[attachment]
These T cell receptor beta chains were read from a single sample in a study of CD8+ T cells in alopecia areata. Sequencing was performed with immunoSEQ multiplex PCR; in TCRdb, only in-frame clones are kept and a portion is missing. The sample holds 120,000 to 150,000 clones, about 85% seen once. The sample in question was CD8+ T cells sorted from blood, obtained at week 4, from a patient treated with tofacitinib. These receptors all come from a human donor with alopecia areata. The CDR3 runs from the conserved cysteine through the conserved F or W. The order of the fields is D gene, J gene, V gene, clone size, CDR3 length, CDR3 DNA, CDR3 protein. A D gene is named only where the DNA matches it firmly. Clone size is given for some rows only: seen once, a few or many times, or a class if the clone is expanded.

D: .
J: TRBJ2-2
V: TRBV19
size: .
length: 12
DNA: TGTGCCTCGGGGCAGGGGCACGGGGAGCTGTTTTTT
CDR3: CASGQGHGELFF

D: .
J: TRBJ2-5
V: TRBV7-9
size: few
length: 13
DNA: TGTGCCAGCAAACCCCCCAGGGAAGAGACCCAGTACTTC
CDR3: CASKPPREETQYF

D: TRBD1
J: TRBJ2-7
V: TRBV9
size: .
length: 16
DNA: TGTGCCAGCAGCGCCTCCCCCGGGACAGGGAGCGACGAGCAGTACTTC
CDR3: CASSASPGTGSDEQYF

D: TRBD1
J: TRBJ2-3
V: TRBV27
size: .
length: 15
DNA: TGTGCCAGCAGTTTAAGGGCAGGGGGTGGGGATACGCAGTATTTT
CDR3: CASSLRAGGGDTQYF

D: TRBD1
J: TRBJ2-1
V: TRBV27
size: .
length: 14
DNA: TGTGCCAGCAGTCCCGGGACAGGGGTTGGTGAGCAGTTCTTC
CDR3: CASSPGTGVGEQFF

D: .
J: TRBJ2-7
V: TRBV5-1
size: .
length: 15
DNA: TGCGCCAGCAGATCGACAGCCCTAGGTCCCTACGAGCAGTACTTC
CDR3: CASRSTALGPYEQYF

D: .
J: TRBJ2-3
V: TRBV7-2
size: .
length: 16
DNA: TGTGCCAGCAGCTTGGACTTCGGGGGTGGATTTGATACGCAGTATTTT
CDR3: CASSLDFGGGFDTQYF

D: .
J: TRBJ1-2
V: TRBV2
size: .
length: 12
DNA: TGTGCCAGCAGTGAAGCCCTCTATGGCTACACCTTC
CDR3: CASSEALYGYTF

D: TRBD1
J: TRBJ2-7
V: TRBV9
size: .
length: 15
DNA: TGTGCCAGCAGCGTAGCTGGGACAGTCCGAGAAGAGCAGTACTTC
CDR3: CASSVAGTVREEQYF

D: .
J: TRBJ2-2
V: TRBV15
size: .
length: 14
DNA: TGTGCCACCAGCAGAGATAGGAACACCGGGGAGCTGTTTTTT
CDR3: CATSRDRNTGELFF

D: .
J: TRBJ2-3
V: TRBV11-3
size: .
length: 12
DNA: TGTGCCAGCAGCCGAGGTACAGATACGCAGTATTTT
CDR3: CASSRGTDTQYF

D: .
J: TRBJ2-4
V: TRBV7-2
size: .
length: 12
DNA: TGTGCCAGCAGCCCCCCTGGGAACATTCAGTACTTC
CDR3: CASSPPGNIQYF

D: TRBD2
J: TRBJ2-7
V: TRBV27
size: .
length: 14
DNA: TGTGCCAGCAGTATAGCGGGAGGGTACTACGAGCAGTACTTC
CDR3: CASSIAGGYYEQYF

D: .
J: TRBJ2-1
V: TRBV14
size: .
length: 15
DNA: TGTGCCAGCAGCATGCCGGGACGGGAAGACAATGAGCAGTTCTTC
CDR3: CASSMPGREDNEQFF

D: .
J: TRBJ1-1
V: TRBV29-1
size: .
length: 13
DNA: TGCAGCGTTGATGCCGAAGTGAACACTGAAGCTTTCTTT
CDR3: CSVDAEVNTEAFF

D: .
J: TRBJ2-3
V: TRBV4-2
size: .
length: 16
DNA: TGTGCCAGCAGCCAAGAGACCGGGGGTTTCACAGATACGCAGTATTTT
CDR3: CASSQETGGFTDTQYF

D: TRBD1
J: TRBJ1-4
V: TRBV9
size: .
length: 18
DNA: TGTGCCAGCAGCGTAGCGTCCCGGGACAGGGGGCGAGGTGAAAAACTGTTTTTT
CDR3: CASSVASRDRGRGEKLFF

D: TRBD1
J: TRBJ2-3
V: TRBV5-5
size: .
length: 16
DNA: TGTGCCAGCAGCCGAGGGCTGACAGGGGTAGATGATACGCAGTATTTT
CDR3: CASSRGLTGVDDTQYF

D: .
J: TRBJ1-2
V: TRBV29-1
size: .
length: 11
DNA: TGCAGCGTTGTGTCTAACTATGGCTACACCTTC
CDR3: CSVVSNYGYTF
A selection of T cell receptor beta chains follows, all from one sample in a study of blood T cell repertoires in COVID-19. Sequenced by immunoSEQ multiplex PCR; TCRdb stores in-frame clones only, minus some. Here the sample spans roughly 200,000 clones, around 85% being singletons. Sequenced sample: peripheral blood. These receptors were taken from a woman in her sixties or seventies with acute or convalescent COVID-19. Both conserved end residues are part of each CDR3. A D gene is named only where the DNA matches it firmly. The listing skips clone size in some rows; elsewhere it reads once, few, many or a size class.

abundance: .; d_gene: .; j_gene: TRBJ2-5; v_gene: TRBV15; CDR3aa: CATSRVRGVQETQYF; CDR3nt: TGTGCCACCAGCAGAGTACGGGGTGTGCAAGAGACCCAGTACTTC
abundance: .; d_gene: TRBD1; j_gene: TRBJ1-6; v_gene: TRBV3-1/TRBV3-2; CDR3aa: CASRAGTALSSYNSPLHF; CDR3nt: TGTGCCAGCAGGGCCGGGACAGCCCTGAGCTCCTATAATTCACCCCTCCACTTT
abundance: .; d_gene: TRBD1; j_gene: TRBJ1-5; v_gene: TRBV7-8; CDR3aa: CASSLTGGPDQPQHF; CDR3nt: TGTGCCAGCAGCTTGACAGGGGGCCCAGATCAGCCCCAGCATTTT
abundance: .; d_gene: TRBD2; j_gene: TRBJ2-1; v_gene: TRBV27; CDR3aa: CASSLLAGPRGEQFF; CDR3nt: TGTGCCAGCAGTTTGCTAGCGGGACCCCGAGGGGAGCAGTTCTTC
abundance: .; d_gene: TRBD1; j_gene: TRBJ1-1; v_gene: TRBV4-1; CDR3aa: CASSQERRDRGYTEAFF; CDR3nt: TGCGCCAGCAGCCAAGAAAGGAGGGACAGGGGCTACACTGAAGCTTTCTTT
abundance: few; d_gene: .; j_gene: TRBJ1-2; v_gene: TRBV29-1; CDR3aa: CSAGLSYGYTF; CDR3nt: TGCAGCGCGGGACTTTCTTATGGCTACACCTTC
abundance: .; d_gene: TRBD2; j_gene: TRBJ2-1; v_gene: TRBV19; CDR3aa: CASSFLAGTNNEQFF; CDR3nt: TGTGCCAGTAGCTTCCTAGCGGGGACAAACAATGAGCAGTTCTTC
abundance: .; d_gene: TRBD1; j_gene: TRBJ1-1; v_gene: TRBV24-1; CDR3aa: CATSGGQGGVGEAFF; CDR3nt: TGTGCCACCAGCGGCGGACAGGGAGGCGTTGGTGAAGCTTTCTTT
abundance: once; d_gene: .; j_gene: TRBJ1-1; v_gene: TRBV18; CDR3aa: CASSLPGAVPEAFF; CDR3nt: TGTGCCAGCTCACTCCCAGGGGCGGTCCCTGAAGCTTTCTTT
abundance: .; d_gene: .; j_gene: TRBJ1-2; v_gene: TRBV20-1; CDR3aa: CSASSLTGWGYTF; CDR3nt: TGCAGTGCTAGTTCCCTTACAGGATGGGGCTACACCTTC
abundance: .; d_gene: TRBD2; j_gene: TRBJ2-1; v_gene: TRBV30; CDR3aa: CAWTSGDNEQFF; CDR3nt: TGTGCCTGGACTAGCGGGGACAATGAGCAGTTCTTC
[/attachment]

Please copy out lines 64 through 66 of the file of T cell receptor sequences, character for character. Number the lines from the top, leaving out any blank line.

CDR3: CASSVAGTVREEQYF

D: .
J: TRBJ2-2